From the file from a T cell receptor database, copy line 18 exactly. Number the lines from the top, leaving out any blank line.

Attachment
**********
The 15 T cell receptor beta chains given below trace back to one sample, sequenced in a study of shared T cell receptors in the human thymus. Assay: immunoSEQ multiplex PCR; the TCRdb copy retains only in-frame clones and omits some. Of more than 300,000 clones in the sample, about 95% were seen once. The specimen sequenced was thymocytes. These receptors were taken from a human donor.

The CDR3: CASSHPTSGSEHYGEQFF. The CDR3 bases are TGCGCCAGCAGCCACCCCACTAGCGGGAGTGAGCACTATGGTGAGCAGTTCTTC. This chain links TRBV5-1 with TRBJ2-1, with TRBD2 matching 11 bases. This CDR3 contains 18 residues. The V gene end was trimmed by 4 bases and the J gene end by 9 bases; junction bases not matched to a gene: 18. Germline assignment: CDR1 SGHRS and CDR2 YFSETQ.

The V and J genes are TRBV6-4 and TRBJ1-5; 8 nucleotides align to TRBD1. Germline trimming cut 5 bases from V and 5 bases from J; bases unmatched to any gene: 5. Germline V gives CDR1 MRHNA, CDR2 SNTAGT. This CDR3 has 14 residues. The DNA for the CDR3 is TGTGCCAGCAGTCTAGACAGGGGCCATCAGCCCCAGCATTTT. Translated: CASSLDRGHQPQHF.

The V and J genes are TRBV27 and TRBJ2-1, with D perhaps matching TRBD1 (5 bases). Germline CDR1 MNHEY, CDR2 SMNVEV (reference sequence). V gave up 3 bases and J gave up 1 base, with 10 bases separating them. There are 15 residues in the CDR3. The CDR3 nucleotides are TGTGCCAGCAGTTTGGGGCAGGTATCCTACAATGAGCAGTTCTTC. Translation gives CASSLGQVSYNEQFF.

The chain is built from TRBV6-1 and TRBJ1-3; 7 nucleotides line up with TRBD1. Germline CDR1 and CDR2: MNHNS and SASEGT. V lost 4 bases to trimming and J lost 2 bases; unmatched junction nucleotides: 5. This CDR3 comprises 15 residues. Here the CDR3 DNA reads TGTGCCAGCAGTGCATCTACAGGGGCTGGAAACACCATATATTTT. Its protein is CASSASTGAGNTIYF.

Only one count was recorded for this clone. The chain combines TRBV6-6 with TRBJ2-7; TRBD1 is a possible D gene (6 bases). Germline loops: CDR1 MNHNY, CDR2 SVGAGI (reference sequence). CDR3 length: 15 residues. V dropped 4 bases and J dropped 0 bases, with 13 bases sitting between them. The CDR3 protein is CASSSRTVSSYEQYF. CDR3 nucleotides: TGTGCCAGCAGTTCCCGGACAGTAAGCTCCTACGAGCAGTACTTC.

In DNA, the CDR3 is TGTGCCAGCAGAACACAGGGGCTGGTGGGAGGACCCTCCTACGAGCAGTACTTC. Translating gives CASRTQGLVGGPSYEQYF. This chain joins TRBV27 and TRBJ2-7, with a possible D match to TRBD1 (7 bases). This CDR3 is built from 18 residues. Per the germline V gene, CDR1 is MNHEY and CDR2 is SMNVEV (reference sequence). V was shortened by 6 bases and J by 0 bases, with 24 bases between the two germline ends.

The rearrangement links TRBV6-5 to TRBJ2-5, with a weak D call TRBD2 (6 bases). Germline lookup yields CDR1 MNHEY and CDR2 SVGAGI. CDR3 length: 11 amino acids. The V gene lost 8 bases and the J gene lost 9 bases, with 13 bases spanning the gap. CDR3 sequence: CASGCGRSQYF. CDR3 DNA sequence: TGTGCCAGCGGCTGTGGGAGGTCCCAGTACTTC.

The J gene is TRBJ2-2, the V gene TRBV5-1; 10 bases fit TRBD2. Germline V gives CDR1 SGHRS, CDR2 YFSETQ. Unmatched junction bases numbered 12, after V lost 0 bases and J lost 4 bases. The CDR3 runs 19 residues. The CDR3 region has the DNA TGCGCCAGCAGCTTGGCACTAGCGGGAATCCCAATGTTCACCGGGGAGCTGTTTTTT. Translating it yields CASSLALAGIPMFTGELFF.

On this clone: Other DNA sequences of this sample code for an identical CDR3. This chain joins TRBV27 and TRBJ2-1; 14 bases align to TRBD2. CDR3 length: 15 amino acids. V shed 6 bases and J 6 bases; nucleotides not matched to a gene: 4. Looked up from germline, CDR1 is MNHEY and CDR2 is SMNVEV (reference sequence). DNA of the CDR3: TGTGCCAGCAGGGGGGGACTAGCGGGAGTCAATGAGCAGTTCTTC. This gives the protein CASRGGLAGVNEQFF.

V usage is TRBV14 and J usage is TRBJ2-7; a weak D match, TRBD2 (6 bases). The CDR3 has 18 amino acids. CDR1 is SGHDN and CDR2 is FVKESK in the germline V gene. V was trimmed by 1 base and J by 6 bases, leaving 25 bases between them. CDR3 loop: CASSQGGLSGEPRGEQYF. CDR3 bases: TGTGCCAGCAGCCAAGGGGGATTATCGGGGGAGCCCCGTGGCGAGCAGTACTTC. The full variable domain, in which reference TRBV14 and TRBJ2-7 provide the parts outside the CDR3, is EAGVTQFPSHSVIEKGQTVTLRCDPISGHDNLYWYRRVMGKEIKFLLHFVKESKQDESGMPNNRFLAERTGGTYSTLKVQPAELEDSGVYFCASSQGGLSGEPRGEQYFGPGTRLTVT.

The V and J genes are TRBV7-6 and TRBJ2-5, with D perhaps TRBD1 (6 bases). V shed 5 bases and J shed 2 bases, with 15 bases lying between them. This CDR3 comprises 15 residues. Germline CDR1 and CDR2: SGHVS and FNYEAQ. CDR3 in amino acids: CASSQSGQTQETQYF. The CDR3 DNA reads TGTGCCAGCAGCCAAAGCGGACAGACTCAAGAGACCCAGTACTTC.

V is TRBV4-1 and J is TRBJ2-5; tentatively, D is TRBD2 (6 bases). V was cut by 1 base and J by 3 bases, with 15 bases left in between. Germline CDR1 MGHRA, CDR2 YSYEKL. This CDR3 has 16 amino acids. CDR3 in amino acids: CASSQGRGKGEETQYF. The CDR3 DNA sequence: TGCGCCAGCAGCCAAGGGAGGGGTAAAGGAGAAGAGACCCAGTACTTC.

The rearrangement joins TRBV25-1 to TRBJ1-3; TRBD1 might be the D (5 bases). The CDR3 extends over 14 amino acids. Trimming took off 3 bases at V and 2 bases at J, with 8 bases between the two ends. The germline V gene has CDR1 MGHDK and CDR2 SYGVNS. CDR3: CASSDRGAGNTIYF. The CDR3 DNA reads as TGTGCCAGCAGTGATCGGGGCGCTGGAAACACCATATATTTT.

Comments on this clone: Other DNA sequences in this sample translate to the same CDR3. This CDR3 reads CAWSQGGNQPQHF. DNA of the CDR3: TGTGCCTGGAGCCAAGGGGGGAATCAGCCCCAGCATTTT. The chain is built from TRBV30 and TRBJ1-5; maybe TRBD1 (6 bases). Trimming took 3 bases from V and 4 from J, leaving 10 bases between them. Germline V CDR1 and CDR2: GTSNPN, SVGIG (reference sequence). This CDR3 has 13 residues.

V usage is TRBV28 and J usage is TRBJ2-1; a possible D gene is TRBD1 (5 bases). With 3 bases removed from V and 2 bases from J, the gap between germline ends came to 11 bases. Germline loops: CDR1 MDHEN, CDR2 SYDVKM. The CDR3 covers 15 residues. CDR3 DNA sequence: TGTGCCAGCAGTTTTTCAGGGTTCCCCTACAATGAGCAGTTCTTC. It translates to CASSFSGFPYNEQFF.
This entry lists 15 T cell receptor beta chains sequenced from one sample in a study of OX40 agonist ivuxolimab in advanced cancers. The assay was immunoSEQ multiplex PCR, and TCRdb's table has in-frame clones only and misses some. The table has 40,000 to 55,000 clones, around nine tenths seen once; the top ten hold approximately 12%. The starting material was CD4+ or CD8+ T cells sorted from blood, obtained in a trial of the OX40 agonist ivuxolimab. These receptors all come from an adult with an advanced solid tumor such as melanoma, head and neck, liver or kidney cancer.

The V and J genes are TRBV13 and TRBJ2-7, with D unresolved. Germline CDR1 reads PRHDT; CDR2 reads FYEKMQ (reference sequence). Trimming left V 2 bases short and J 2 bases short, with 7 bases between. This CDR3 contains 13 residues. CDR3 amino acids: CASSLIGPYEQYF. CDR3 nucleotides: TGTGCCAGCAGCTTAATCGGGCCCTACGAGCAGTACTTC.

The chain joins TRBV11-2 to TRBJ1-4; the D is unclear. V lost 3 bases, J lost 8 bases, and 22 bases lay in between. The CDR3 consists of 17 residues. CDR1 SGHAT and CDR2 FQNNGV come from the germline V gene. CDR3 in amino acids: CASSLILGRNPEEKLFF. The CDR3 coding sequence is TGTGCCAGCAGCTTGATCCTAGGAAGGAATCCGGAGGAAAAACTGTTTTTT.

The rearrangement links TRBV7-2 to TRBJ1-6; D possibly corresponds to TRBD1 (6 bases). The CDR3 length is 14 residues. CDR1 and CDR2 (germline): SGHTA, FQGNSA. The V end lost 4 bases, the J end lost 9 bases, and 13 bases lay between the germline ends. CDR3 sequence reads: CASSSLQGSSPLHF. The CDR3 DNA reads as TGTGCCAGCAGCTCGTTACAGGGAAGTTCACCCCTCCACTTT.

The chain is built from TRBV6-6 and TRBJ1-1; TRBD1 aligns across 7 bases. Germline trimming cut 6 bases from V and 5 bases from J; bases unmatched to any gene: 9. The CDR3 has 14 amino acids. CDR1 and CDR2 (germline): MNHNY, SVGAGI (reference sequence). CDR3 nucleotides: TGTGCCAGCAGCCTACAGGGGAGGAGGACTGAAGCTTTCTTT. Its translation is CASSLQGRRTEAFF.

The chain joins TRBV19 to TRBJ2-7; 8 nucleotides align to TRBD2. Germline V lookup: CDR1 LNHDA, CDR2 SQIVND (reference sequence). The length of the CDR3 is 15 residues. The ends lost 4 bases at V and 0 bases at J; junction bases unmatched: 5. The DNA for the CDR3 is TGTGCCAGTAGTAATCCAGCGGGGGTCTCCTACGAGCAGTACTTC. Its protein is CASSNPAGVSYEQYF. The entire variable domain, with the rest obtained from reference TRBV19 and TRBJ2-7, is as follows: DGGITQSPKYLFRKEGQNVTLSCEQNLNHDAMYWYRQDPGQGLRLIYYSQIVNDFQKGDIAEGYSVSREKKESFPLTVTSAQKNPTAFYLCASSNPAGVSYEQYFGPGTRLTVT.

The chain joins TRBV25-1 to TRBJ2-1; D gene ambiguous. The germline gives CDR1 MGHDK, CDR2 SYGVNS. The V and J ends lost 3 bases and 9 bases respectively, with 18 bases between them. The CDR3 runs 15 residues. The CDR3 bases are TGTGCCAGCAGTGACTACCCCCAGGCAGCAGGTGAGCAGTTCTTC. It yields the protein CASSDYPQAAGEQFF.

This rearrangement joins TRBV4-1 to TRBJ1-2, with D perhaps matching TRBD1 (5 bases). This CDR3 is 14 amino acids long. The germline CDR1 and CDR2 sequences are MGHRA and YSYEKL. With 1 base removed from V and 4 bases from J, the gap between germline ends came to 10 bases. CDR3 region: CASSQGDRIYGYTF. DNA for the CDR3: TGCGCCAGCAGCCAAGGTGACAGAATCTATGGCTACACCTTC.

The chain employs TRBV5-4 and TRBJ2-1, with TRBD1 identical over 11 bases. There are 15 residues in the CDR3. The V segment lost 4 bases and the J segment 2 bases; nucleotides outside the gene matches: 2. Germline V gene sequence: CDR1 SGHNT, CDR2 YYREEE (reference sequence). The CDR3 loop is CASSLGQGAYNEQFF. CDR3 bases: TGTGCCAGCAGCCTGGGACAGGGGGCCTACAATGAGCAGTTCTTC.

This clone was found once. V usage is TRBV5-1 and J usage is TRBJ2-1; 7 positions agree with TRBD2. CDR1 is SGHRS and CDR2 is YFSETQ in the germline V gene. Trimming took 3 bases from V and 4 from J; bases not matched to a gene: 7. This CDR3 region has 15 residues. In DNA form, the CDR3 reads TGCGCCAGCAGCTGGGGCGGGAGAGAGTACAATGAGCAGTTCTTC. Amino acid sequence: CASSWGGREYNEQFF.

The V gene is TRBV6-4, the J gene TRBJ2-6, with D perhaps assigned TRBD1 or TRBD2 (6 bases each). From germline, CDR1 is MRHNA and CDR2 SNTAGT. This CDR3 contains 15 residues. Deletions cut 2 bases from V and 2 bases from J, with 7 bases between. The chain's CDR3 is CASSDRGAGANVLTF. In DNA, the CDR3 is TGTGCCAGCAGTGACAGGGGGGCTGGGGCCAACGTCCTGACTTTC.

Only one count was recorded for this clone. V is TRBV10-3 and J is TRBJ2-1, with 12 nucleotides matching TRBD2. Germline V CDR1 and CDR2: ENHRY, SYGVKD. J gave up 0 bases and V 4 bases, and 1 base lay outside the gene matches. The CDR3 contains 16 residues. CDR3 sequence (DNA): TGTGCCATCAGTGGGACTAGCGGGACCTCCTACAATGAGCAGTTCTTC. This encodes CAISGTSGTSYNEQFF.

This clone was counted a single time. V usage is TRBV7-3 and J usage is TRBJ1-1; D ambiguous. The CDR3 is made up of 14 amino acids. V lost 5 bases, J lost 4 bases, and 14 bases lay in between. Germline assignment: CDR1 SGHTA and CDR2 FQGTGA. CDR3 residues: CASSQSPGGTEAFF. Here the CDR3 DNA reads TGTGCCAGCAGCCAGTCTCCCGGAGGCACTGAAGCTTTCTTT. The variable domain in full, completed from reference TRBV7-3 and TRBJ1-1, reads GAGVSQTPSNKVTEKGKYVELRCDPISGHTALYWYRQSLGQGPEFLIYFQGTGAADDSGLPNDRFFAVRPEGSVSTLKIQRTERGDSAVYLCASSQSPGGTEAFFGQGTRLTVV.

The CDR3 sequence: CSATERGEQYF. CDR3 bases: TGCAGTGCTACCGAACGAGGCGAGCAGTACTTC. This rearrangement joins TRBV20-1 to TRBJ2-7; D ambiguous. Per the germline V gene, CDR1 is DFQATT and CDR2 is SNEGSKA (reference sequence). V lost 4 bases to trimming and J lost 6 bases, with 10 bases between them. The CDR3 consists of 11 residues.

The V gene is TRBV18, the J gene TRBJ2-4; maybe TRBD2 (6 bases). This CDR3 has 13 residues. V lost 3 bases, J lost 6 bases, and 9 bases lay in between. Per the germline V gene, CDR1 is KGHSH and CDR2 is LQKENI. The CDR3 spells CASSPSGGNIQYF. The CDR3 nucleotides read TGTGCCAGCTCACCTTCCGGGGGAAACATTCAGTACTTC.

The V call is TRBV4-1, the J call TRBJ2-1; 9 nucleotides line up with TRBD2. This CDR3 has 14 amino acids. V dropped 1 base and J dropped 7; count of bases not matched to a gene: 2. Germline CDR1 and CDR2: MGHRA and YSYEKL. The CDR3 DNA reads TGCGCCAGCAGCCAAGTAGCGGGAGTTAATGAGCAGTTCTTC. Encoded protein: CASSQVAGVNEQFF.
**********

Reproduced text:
The V and J genes are TRBV13 and TRBJ2-7, with D unresolved. Germline CDR1 reads PRHDT; CDR2 reads FYEKMQ (reference sequence). Trimming left V 2 bases short and J 2 bases short, with 7 bases between. This CDR3 contains 13 residues. CDR3 amino acids: CASSLIGPYEQYF. CDR3 nucleotides: TGTGCCAGCAGCTTAATCGGGCCCTACGAGCAGTACTTC.